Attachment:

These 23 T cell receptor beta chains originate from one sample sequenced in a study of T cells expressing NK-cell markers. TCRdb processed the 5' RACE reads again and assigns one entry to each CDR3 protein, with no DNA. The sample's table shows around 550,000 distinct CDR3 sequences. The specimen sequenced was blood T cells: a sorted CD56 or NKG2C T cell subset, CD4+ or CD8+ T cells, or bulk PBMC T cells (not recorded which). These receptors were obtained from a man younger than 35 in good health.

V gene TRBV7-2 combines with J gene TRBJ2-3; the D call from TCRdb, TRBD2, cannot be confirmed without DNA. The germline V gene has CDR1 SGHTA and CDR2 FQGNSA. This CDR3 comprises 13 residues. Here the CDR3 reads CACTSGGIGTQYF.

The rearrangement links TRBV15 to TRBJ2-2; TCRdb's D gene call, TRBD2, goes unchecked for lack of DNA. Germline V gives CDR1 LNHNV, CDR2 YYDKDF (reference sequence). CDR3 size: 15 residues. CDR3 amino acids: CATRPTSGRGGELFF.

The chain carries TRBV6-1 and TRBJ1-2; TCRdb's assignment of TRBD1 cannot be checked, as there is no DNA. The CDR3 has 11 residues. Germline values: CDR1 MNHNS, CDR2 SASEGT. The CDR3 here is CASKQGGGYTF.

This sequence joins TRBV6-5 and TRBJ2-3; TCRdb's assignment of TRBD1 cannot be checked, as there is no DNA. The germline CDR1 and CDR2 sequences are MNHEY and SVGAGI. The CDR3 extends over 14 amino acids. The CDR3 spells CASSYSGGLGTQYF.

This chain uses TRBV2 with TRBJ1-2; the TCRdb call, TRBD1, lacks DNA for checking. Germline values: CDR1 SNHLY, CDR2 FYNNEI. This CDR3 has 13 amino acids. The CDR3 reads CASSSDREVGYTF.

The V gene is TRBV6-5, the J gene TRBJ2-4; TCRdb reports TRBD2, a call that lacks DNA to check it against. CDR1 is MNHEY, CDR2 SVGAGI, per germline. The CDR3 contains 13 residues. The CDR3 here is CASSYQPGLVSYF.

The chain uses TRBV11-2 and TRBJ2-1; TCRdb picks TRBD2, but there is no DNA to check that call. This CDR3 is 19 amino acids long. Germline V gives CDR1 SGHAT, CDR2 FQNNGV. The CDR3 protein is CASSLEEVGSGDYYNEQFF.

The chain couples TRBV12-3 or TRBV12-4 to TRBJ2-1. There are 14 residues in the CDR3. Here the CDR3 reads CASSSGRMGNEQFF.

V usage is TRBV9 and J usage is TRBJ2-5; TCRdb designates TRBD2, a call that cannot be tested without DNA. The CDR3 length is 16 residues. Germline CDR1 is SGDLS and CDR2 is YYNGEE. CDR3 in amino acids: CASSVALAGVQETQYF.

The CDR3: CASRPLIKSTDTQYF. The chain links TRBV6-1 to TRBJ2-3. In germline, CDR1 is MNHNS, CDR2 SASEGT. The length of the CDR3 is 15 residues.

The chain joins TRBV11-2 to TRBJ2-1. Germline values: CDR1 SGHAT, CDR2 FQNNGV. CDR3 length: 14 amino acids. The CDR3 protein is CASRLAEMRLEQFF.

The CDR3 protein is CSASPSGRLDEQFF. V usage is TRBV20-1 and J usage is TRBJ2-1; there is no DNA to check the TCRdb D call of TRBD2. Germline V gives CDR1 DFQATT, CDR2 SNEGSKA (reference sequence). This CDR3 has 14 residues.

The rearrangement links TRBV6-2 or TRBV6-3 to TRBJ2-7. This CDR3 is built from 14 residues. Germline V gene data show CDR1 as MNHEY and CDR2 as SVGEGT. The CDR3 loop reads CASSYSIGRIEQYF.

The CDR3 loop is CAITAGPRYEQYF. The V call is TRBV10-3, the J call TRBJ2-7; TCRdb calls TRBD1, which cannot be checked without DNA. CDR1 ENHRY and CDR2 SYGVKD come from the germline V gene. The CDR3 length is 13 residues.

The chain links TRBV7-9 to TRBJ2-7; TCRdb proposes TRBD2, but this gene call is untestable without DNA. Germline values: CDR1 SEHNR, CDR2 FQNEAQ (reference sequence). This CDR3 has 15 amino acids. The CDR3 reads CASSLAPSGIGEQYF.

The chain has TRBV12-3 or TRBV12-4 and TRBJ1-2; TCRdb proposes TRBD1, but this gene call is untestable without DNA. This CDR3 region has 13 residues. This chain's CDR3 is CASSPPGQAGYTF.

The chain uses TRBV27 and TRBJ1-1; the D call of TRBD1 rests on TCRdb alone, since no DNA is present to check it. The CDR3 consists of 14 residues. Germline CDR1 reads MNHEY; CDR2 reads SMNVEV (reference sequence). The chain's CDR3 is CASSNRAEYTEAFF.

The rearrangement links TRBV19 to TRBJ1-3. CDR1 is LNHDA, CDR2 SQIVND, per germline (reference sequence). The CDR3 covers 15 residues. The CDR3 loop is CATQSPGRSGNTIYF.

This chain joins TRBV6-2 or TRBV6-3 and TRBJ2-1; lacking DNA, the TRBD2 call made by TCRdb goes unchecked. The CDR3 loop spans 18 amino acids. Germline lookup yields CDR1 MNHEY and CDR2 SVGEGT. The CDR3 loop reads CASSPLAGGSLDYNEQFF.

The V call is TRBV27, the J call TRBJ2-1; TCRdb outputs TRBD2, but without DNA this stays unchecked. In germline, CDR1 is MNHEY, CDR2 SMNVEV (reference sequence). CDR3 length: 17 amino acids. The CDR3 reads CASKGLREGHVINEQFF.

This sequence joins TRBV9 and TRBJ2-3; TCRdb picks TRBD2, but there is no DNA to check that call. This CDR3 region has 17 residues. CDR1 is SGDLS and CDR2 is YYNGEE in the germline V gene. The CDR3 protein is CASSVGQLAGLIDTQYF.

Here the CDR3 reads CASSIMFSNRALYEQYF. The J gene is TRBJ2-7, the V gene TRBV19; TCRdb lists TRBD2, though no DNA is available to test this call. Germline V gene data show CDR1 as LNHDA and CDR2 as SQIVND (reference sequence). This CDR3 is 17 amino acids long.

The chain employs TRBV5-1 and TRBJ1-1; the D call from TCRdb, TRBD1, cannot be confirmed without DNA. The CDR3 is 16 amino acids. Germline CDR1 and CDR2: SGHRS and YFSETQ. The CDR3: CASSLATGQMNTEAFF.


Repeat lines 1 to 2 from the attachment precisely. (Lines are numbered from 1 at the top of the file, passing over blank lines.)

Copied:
These 23 T cell receptor beta chains originate from one sample sequenced in a study of T cells expressing NK-cell markers. TCRdb processed the 5' RACE reads again and assigns one entry to each CDR3 protein, with no DNA. The sample's table shows around 550,000 distinct CDR3 sequences. The specimen sequenced was blood T cells: a sorted CD56 or NKG2C T cell subset, CD4+ or CD8+ T cells, or bulk PBMC T cells (not recorded which). These receptors were obtained from a man younger than 35 in good health.

V gene TRBV7-2 combines with J gene TRBJ2-3; the D call from TCRdb, TRBD2, cannot be confirmed without DNA. The germline V gene has CDR1 SGHTA and CDR2 FQGNSA. This CDR3 comprises 13 residues. Here the CDR3 reads CACTSGGIGTQYF.